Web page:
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Providing evidence to improve practice

Individual study: The Use of Field Patrol in Monitoring of Forest Primates and Illegal Hunting Activities in Kakum Conservation Area, Ghana

Published source details

Wiafe E.D. & Amoah M. (2012) The Use of Field Patrol in Monitoring of Forest Primates and Illegal Hunting Activities in Kakum Conservation Area, Ghana. African Primates, 7, 238-245


This study is summarised as evidence for the intervention(s) shown on the right. The icon shows which synopsis it is relevant to.

Regularly de-activate/remove ground snares Primate Conservation

A before-and-after trial in 2007-2009 in tropical forest in Kakum Conservation Area in Ghana found that the regular removal of ground snares alongside other interventions, led to a decrease in the number of snares recovered by teams over time as well as fewer illegal attempts to hunt primates. More specifically, the number of snares recovered decreased from 452 to 114 (75% decrease). However, no statistical tests were carried out to determine whether this difference was significant. In addition, in 2008-2009, the number of illegal hunting activities and attempts to hunt the bush baby Galagoides demidoff, Bossmann potto Perodicticus potto, Lowe’s monkey Cercopithecus campbelli lowei, spot-nose monkey Cercopithecus petaurista petaurista, olive colobus Procolobus verus, Geoffroy’s pied colobus Colobus vellerosus decreased from 1182 to 874 (26% decrease). Snare removal took place during foot patrols. Teams also regularly conducted randomized anti-poaching patrols. The study does not distinguish between the effects of the different interventions mentioned above.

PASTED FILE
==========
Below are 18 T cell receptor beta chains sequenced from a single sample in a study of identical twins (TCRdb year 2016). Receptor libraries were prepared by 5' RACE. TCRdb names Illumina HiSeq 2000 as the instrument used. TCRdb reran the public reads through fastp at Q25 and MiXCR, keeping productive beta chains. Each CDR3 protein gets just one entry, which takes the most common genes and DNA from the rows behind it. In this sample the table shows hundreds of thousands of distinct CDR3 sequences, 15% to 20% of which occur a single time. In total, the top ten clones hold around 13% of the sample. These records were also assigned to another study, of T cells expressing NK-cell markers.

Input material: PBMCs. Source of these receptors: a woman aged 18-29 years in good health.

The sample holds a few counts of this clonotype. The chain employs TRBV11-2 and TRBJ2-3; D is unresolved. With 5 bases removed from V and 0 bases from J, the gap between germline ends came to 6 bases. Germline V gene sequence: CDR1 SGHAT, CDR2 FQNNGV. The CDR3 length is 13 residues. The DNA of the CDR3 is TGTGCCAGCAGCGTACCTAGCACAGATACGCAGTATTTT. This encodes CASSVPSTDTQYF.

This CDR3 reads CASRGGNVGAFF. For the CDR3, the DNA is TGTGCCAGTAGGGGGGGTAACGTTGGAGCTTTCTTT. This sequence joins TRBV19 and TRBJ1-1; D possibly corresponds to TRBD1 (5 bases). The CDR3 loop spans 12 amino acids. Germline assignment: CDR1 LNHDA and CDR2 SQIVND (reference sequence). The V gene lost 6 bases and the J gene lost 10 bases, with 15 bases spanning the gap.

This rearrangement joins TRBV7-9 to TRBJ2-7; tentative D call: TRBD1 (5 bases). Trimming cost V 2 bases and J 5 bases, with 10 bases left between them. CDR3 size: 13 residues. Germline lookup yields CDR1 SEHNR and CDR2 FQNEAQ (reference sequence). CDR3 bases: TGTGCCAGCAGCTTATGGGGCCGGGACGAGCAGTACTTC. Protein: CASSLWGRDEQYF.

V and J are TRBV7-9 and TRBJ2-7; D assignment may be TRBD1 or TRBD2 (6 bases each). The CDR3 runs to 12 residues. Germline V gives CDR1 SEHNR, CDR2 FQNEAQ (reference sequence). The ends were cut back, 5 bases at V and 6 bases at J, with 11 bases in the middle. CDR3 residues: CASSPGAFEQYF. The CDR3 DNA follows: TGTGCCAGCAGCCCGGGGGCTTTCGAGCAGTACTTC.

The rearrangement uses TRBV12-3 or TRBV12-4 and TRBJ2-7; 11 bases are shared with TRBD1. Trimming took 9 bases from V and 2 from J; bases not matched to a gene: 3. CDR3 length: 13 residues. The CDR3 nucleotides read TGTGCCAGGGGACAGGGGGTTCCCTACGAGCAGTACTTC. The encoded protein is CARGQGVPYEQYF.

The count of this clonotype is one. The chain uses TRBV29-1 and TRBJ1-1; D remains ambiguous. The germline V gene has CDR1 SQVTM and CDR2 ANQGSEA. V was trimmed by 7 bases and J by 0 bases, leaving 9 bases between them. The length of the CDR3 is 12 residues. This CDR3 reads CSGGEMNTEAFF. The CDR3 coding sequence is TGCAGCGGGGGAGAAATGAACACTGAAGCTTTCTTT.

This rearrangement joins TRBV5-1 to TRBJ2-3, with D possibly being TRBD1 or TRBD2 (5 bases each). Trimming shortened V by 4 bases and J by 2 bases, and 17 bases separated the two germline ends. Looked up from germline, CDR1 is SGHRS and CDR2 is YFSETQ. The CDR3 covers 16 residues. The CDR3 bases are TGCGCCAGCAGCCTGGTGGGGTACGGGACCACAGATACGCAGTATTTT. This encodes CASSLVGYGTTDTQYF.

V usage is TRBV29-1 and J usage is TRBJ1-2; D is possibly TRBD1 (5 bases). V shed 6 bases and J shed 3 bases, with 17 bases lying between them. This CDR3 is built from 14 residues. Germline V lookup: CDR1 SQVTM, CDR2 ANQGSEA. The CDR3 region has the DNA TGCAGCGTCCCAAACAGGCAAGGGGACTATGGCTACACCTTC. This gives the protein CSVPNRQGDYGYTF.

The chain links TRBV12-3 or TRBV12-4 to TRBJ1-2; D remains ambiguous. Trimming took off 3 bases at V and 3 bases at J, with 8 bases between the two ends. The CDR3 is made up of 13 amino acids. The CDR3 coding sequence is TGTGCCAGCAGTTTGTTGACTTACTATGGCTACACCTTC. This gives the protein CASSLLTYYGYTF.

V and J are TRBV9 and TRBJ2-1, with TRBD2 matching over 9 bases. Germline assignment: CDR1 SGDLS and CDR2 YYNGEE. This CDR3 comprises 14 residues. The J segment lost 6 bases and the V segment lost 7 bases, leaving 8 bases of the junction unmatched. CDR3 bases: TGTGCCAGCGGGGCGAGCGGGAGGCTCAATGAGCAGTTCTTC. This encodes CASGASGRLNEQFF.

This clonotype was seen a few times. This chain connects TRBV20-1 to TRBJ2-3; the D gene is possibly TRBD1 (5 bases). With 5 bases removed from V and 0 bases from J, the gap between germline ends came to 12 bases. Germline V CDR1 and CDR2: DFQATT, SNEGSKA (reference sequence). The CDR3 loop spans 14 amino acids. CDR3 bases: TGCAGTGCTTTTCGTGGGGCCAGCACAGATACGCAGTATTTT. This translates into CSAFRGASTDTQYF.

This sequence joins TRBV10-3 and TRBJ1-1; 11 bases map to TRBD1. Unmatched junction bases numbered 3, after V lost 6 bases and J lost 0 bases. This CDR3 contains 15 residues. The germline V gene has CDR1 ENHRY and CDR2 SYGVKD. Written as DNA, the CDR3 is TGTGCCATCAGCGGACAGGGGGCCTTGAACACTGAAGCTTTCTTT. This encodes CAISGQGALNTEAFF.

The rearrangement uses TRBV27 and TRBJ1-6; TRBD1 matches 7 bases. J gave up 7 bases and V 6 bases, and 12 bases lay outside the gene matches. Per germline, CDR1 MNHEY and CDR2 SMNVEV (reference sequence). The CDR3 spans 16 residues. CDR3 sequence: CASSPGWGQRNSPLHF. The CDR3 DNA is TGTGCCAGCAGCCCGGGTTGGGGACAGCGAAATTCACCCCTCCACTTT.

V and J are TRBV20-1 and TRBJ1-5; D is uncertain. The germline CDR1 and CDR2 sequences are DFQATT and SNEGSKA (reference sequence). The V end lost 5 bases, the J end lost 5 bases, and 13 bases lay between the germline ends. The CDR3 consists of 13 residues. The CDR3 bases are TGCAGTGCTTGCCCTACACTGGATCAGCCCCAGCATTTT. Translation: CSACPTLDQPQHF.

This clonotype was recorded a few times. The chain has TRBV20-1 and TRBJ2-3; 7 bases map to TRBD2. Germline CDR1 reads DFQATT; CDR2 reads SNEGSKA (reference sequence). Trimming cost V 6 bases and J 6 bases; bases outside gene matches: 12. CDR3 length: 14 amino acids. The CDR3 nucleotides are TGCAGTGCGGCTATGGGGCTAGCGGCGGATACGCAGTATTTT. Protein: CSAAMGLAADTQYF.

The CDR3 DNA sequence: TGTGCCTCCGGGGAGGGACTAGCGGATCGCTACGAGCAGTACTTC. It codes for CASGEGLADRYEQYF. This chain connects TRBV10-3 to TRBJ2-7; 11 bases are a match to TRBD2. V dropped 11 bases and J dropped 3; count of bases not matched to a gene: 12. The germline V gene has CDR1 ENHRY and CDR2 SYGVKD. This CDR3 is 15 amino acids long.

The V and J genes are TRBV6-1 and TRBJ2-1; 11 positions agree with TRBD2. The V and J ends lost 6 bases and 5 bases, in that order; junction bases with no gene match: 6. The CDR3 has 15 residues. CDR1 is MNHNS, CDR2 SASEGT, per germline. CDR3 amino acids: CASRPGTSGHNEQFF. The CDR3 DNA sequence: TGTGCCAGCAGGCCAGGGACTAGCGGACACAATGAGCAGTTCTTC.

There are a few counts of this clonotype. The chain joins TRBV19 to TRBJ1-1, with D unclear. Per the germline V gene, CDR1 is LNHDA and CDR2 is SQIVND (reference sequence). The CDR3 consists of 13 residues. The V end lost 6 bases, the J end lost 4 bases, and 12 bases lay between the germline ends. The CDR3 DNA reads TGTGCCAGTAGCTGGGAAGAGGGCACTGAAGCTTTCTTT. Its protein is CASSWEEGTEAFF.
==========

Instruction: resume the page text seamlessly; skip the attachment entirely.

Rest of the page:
Conduct regular anti-poaching patrols Primate Conservation

A before-and-after trial in 2007-2009 in tropical forest in Kakum Conservation Area, Ghana (5) found that regular anti-poaching patrols along with other interventions, led to a decrease in illegal hunting activities for six primate species (bush baby Galagoides demidoff, Bossmann potto Perodicticus potto, Lowe’s monkey Cercopithecus campbelli lowei, spot-nose monkey Cercopithecus petaurista petaurista, olive colobus Procolobus verus and Geoffroy’s pied colobus Colobus vellerosus). In 2008-2009, the number of illegal hunting activities and hunting attempts decreased from 1182 to 874 (26% decrease). Monitoring consisted of foot patrols with randomized movements. Monitored illegal activities included the number of poachers arrested and escaped, gunshots heard, firearms confiscated, skins confiscated, poacher’s camps, animals killed, snares found, empty cartridges found and human footprints. Teams also regularly de-activated or removed ground snares. The study does not distinguish between the effects of the different interventions mentioned above.

(Summarised by JJ)